You’re a young Turk from Chicago. You’re 24 years old. You’re a pretty fair outfielder for the Clinton, Iowa Triple-A farm team of the Brooklyn Dodgers. You can hit, having batted .317 and .289 for a couple of seasons in Class C and Class B ball. And you can run like the devil. But it looks like you’re still 1,000 miles away from the majors.

Then, in August, comes the call: Report to Brooklyn.

Your name is George Cisar, and this is what it’s all about. (Young Turk Realizes American Dream!)

It’s 1937, nearly eight years into the Depression. Button-cute Shirley Temple and Bojangles Bill Robinson were tap dancing their way into the heart of America. Film actor Adolph Menjou was the Brad Pitt of his day. Adolph Hitler was the dictator of the decade, and he was eye-balling a chunk of Czechoslovakia called Sudetenland. The Hindenburg met its fiery fate at Lakehurst, New Jersey. And Amelia Earhart planned a long plane trip-one way, as it turned out.

Now it’s 2007, you’re an old man living in North Riverside, and it’s a whole different ball game. You still make it to occasional baseball autograph sessions at Rosemont’s O’Hare Expo Center where you renew baseball acquaintances both active and retired.

Now and then, you still watch major league ball for love of the game. And they want you to give a talk next Thursday, June 21, 7 p.m. at the North Riverside Public Library-about what it was like back then, from a ballplayer’s point of view.

George Cisar joined a woeful ’37 Dodgers ball team that finished sixth in an eight-team league. They had a team total of 37 home runs. (Baseball is pocked with such numerical curiosities.) Their winningest pitcher won 11 games, so we’re talking a middling quality ball club.

To George it was excitement itself just being in uniform at Brooklyn’s Ebbett’s Field, yet his somewhat jaded teammates failed to share his wonderment. Still he was treated decently by happy-go-lucky first baseman Buddy Hassett, who greeted him with a smile and a handshake, then walked off whistling. Hassett had a sunny disposition, and during dull stretches of a game, he was known to lead the lower deck crowd in song.

Beefy Babe Phelps-that rare commodity, a catcher with a career .300 betting average-gave the kid a warm hello, as did Manager Burleigh Grimes, who said he planned to use him in the next series. Most nodded a smile to the rookie while, for whatever reason, others kept their distance.

George claimed no specific memory of his first at bat except that he made an out. But he did recall when he stung the ball for his first hit. A time-honored tradition was marked when they rolled the ball into his dugout for safekeeping and remembrance.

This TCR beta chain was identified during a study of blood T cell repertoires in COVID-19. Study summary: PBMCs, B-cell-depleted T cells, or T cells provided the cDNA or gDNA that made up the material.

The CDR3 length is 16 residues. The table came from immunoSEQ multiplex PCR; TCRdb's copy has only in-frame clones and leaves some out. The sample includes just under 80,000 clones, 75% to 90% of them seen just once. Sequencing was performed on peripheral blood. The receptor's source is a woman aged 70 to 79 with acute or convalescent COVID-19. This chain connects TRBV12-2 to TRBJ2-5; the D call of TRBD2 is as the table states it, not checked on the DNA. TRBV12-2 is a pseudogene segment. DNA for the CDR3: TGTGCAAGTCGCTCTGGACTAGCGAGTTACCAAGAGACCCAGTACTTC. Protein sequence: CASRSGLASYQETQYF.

“That was a fine feeling. I felt like I belonged,” Cisar said, reminiscing.

The afternoon of this interview was beginning to mellow, along with its subject. George Cisar is a most affable fellow. Like the quick bat and the great speed, his fast recall of specific detail may have dropped a notch. (You try dredging up 95 years worth of memories.)

Because his humor and outlook are intact, he can ramble with the rest of the old guys-those still left. And he’s an attentive listener.

When asked about some of the characters who played the game then, a far-away look came to his eye. He fondly remembered playing an exhibition game with Babe Ruth in Elmira, N.Y.

“The Babe” was a coach for Brooklyn then, and because he was always a big draw, his presence filled the park. Cisar said Babe failed to put one out in four trips-sometimes that’s baseball, and sometimes that’s life. However, young George did get to chat briefly with old George before respectfully leaving The Babe to others. He said he wished he had thought to get Ruth’s autograph.

We exchanged stories about some of the more colorful players of the era, and this is what came out:

Rabbit Maranville was a jokester-shortstop for the Boston Braves when the heavens opened and the rain poured down. What do you do when play is suspended? Ballplayer or spectator, you sit and wait it out.

Remember, there was no P.A. music or animated scoreboards then. Noting the dreary prospect, Rabbit dashed out of the third base dugout, lifted a corner of the tarpaulin covering the infield, and under he went. The fans, bored senseless, now had something going for them.

Every eye followed the lump navigating uncertainly across the diamond, slightly off course, then back on. Closer and closer toward first base. Then, Lo! He emerges to a wild ovation. Try tuning that in on ESPN.